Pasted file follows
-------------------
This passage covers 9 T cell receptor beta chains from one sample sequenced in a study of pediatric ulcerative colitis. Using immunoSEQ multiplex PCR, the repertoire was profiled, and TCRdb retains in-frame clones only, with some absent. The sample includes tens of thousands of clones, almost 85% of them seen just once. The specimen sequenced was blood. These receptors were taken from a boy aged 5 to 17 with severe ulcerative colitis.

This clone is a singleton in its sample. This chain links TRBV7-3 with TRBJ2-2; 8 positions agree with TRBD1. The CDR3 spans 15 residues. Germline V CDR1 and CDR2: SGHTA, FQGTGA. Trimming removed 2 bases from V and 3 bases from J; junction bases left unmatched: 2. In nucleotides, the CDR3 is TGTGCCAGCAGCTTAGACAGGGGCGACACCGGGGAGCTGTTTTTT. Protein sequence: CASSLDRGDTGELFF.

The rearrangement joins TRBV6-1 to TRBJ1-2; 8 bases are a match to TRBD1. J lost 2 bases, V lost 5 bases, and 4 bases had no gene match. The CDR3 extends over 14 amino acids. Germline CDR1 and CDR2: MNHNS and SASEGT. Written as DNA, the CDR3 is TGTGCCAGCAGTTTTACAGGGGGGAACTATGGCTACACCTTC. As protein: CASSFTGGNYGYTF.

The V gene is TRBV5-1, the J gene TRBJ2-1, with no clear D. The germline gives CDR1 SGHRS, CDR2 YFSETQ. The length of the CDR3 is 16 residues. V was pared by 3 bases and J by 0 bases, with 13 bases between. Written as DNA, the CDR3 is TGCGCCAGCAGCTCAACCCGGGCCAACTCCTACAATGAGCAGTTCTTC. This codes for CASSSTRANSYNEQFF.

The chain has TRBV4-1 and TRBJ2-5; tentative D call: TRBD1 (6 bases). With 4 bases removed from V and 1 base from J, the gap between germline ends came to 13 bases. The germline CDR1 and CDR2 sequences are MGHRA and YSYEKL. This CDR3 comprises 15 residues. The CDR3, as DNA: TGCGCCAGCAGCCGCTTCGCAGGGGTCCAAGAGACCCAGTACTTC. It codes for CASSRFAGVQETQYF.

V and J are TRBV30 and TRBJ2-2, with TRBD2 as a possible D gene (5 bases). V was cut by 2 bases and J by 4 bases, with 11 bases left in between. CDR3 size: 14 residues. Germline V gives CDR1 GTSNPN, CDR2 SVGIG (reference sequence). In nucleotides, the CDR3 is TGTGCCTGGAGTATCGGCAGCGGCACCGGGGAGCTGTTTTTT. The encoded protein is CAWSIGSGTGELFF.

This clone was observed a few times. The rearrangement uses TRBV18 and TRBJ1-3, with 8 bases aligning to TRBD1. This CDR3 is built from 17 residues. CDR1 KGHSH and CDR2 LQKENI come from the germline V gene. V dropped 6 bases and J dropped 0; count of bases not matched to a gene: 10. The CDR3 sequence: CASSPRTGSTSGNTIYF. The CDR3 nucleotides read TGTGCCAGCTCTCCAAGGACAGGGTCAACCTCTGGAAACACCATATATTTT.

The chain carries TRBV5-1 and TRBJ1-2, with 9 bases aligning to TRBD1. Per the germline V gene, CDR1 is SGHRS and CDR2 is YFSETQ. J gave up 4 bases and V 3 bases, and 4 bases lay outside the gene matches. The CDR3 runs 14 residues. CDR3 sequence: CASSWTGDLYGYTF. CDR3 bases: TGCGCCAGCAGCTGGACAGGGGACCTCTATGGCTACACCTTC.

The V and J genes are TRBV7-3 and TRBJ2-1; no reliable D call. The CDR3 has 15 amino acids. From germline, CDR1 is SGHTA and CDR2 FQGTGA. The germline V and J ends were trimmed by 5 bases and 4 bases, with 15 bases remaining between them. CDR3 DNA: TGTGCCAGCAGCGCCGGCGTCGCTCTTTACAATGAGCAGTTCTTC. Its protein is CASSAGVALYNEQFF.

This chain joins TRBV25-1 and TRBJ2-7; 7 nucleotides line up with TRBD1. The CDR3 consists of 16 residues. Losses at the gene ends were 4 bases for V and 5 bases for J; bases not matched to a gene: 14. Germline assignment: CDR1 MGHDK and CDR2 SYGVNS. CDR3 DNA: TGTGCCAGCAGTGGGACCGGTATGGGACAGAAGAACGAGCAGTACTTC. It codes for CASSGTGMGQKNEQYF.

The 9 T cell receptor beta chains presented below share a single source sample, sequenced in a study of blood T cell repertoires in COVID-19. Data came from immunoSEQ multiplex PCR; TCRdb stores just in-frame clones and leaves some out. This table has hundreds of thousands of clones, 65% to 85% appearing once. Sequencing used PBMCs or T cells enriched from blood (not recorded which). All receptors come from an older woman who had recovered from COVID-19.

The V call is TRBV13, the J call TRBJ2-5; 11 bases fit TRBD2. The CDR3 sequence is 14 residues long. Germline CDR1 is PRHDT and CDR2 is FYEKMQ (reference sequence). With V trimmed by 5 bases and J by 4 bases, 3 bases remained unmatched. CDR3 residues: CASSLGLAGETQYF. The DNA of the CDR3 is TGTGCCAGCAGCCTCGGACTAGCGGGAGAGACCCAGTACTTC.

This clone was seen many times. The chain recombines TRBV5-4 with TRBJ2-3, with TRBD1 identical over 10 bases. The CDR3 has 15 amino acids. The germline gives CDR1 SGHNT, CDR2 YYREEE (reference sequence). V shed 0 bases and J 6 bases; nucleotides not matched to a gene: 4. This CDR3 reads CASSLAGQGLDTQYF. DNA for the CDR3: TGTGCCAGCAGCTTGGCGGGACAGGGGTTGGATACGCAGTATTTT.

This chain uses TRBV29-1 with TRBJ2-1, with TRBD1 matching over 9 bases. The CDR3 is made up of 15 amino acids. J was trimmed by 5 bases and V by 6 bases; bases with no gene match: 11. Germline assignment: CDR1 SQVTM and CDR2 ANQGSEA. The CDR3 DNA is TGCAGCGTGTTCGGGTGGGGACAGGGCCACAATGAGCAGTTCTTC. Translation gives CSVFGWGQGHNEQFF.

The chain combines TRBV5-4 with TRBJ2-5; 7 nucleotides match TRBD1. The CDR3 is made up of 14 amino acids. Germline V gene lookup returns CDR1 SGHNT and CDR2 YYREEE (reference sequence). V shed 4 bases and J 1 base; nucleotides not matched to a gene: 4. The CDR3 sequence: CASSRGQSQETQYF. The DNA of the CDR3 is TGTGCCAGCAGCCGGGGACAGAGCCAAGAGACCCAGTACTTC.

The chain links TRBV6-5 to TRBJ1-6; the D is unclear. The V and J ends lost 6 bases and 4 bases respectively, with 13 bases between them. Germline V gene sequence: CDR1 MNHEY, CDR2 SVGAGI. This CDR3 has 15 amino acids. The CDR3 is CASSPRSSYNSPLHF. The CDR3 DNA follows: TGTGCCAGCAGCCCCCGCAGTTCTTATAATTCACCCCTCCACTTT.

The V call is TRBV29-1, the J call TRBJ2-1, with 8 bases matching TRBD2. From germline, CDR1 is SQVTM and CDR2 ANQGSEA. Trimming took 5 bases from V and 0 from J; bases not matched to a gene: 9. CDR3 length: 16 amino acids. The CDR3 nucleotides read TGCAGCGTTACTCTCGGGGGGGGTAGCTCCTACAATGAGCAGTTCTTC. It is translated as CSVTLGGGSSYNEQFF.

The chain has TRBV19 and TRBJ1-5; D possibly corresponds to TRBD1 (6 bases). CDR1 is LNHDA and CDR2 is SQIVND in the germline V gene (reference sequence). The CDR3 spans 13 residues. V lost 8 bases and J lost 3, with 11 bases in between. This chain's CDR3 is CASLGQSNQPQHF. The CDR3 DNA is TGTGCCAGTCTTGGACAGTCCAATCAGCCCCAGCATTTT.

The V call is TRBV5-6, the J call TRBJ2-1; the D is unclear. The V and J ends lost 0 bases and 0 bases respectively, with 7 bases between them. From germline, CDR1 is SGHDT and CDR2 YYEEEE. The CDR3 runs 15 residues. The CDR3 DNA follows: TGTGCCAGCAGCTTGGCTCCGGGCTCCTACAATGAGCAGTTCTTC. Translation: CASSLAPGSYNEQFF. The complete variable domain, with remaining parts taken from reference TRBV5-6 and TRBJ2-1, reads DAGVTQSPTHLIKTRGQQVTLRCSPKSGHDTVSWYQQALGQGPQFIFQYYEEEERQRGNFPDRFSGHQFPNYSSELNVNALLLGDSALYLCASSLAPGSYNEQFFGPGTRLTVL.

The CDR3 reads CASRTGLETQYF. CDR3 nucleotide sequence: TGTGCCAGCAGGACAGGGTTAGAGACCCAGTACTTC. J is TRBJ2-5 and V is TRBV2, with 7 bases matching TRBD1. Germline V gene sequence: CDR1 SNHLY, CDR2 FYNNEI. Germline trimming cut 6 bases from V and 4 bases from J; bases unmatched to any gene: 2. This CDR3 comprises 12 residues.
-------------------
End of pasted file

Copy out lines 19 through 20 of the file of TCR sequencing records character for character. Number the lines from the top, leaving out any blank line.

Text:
The V call is TRBV5-6, the J call TRBJ2-1; the D is unclear. The V and J ends lost 0 bases and 0 bases respectively, with 7 bases between them. From germline, CDR1 is SGHDT and CDR2 YYEEEE. The CDR3 runs 15 residues. The CDR3 DNA follows: TGTGCCAGCAGCTTGGCTCCGGGCTCCTACAATGAGCAGTTCTTC. Translation: CASSLAPGSYNEQFF. The complete variable domain, with remaining parts taken from reference TRBV5-6 and TRBJ2-1, reads DAGVTQSPTHLIKTRGQQVTLRCSPKSGHDTVSWYQQALGQGPQFIFQYYEEEERQRGNFPDRFSGHQFPNYSSELNVNALLLGDSALYLCASSLAPGSYNEQFFGPGTRLTVL.

The CDR3 reads CASRTGLETQYF. CDR3 nucleotide sequence: TGTGCCAGCAGGACAGGGTTAGAGACCCAGTACTTC. J is TRBJ2-5 and V is TRBV2, with 7 bases matching TRBD1. Germline V gene sequence: CDR1 SNHLY, CDR2 FYNNEI. Germline trimming cut 6 bases from V and 4 bases from J; bases unmatched to any gene: 2. This CDR3 comprises 12 residues.